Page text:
When I was in grade school, an illustrated book of Greek mythology in our tiny school library endlessly fascinated me. Its stories were a study in literary conflict and keeping readers hooked with the strength of story, no matter how outlandish it may seem. I kept checking that book out for the better part of a year, not because I was a slow reader (I definitely wasn’t), but because I loved the stories.
And of course, there’s the word-nerd side of it, finding out where many of the words and names we use today originated.
I loved reading those tales, but even at my young age, I recognized that they were just stories. (By the way, I would love to see that book again … just can’t remember who edited it …)
And as much as I love fantasy and the idea of winged horses, unicorns and griffins, I know they don’t exist. Or talking cats wearing boots and carrying swords, for that matter. Or talking donkeys. Seriously.
Which is why I get so distressed about the increasing number of normally intelligent and skeptical people falling for so many of the common myths out there, whether in emails endlessly forwarded to pretty much everyone on the planet or in stories appropriated by political campaigns and pundits.
Again, I would remind you of my credo: Trust, but verify. I did just that (with the help of numerous nonpartisan fact-checkers and original sources) with some of the most common myths that show up in letters submitted to the Voices page.
Not that it matters to some people, but I have to amuse myself somehow. And yes, I know I’ve painted another target on my back. Some folks just can’t handle facts …
Myth: The president is removing “In God We Trust” from currency (and sometimes, “under God” from the pledge of allegiance).
Reality: Not happening, and the proof of our currency’s status is as close as your pocket. This story makes a reappearance every so often with different people as the impetus, such as during the 2012 presidential campaign (thank you, Mitt Romney). Most recently, it cropped up in a May story from the satirical National Report.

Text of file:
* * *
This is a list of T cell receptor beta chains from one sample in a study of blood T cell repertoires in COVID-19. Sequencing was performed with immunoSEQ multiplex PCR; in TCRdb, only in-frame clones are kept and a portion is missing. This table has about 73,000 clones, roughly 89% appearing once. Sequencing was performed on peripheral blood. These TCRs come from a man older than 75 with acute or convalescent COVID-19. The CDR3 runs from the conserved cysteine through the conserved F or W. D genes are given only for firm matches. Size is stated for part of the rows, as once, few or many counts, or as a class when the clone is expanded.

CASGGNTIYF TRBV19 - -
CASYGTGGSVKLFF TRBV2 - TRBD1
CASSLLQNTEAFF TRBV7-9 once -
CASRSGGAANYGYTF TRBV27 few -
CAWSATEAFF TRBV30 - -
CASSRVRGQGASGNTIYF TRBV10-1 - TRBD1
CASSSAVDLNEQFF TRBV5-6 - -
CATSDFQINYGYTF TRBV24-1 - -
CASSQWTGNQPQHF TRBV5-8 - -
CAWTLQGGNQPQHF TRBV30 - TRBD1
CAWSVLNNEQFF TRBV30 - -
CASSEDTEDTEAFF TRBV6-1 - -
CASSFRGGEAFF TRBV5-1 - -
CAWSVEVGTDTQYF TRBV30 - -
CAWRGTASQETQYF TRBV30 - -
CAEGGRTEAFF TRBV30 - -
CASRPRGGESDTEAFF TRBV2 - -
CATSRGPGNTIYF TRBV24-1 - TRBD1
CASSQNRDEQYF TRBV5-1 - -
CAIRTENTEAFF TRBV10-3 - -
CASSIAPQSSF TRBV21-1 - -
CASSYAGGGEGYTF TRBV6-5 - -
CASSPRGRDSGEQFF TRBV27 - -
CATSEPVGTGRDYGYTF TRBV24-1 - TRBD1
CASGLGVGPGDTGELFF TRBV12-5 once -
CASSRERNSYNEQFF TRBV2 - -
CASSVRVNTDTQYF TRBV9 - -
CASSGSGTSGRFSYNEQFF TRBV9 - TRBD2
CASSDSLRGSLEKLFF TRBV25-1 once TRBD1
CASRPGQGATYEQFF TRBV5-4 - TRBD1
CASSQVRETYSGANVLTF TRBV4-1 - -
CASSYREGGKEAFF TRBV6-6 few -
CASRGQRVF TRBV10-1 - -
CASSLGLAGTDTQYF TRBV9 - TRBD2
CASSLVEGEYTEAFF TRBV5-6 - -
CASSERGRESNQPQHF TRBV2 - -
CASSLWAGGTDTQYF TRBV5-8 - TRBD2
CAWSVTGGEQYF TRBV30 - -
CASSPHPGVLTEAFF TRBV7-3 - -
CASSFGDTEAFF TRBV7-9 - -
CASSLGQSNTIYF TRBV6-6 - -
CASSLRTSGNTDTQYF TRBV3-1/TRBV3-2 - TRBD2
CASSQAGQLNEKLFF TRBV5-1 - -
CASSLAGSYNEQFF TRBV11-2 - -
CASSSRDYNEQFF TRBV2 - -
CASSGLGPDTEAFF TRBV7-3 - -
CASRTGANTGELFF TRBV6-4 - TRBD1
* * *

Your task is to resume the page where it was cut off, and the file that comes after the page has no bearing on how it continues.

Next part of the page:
Legislation from the 1950s makes it mandatory for “In God We Trust” to appear on all coins and paper currency issued by the U.S., and that requirement cannot be unilaterally overturned by the president. For such a change to take effect, Congress would have to specifically pass a bill to repeal the previous law. Several lawsuits have been filed over the years to remove such phrases from money and the pledge but have gone nowhere, largely because courts tend to view the usage as “ceremonial deism,” having lost its fundamental religious character from longtime use.
The last president on record as wanting to do away with those words is Theodore Roosevelt (a Republican at the time, by the way), but it seems no one remembers that. Instead, the “otherness” of Barack Obama must mean that he’s hostile to all things Christian, despite being Christian himself (yep, not a Muslim). Obviously, he’s out to tear down the United States, and taking “In God We Trust” off money and “under God” out of the pledge of allegiance are integral to his evil plan.
Yes, folks, that last bit was sarcasm.
In 2011, the White House responded to two petitions, one to remove “In God We Trust,” and the other to remove “under God.” In the official statement from the White House, Joshua DuBois, the executive director of Faith-based and Neighborhood Partnerships, makes clear the president’s feelings and quotes an address Obama made when he was still a senator: “A sense of proportion should also guide those who police the boundaries between church and state. Not every mention of God in public is a breach to the wall of separation—context matters.”
DuBois writes: “That’s why President Obama supports the use of the words ‘under God’ in our pledge of allegiance and ‘In God We Trust’ on our currency. These phrases represent the important role religion plays in American public life, while we continue to recognize and protect the rights of secular Americans. As the president said in his inaugural address, ‘We are a nation of Christians and Muslims, Jews and Hindus, and non-believers.’ We’re proud of that heritage, and the strength it brings to our great country.”
Religions getting along? Obviously a communist plot.
PolitiFact noted in one of the many fact-checks done on this particular myth that it’s possible to find one of the rare 2007 coins struck without the inscription, but, according to an AP story, they were mistakes in production—perhaps 50,000, one coin expert estimated, out of 300 million coins minted—that were inadvertently released.